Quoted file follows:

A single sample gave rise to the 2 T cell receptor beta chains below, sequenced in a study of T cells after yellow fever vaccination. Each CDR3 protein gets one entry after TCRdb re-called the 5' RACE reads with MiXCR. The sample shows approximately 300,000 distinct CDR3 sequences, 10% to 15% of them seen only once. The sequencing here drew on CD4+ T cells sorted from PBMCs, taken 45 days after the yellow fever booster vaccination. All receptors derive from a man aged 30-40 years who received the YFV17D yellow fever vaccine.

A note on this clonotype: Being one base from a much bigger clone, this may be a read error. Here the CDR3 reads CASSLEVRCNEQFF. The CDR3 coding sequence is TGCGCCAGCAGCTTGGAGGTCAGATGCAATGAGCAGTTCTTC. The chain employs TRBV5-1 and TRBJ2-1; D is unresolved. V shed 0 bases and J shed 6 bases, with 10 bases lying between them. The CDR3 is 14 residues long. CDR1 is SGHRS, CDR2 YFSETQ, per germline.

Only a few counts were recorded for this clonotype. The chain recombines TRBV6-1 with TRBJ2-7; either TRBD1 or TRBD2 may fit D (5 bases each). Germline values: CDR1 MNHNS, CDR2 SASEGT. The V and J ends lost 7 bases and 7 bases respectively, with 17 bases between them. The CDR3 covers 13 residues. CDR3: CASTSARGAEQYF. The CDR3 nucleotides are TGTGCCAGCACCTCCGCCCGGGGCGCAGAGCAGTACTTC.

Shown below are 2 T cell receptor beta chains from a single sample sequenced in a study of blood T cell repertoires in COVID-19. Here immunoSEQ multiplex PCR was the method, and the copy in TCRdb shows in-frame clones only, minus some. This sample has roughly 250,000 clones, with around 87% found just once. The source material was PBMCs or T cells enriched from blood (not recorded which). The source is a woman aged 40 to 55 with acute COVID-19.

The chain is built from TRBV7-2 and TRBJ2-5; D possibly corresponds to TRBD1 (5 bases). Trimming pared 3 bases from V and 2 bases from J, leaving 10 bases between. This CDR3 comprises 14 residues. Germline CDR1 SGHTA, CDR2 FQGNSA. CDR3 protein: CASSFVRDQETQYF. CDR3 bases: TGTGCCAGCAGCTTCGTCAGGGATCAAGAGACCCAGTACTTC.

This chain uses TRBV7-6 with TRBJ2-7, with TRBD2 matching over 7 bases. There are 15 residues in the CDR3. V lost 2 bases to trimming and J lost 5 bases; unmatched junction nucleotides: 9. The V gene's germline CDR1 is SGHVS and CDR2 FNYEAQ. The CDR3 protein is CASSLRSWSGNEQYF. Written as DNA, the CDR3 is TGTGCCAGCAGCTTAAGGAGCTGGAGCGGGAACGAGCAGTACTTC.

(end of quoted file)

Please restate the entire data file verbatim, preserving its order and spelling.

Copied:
A single sample gave rise to the 2 T cell receptor beta chains below, sequenced in a study of T cells after yellow fever vaccination. Each CDR3 protein gets one entry after TCRdb re-called the 5' RACE reads with MiXCR. The sample shows approximately 300,000 distinct CDR3 sequences, 10% to 15% of them seen only once. The sequencing here drew on CD4+ T cells sorted from PBMCs, taken 45 days after the yellow fever booster vaccination. All receptors derive from a man aged 30-40 years who received the YFV17D yellow fever vaccine.

A note on this clonotype: Being one base from a much bigger clone, this may be a read error. Here the CDR3 reads CASSLEVRCNEQFF. The CDR3 coding sequence is TGCGCCAGCAGCTTGGAGGTCAGATGCAATGAGCAGTTCTTC. The chain employs TRBV5-1 and TRBJ2-1; D is unresolved. V shed 0 bases and J shed 6 bases, with 10 bases lying between them. The CDR3 is 14 residues long. CDR1 is SGHRS, CDR2 YFSETQ, per germline.

Only a few counts were recorded for this clonotype. The chain recombines TRBV6-1 with TRBJ2-7; either TRBD1 or TRBD2 may fit D (5 bases each). Germline values: CDR1 MNHNS, CDR2 SASEGT. The V and J ends lost 7 bases and 7 bases respectively, with 17 bases between them. The CDR3 covers 13 residues. CDR3: CASTSARGAEQYF. The CDR3 nucleotides are TGTGCCAGCACCTCCGCCCGGGGCGCAGAGCAGTACTTC.

Shown below are 2 T cell receptor beta chains from a single sample sequenced in a study of blood T cell repertoires in COVID-19. Here immunoSEQ multiplex PCR was the method, and the copy in TCRdb shows in-frame clones only, minus some. This sample has roughly 250,000 clones, with around 87% found just once. The source material was PBMCs or T cells enriched from blood (not recorded which). The source is a woman aged 40 to 55 with acute COVID-19.

The chain is built from TRBV7-2 and TRBJ2-5; D possibly corresponds to TRBD1 (5 bases). Trimming pared 3 bases from V and 2 bases from J, leaving 10 bases between. This CDR3 comprises 14 residues. Germline CDR1 SGHTA, CDR2 FQGNSA. CDR3 protein: CASSFVRDQETQYF. CDR3 bases: TGTGCCAGCAGCTTCGTCAGGGATCAAGAGACCCAGTACTTC.

This chain uses TRBV7-6 with TRBJ2-7, with TRBD2 matching over 7 bases. There are 15 residues in the CDR3. V lost 2 bases to trimming and J lost 5 bases; unmatched junction nucleotides: 9. The V gene's germline CDR1 is SGHVS and CDR2 FNYEAQ. The CDR3 protein is CASSLRSWSGNEQYF. Written as DNA, the CDR3 is TGTGCCAGCAGCTTAAGGAGCTGGAGCGGGAACGAGCAGTACTTC.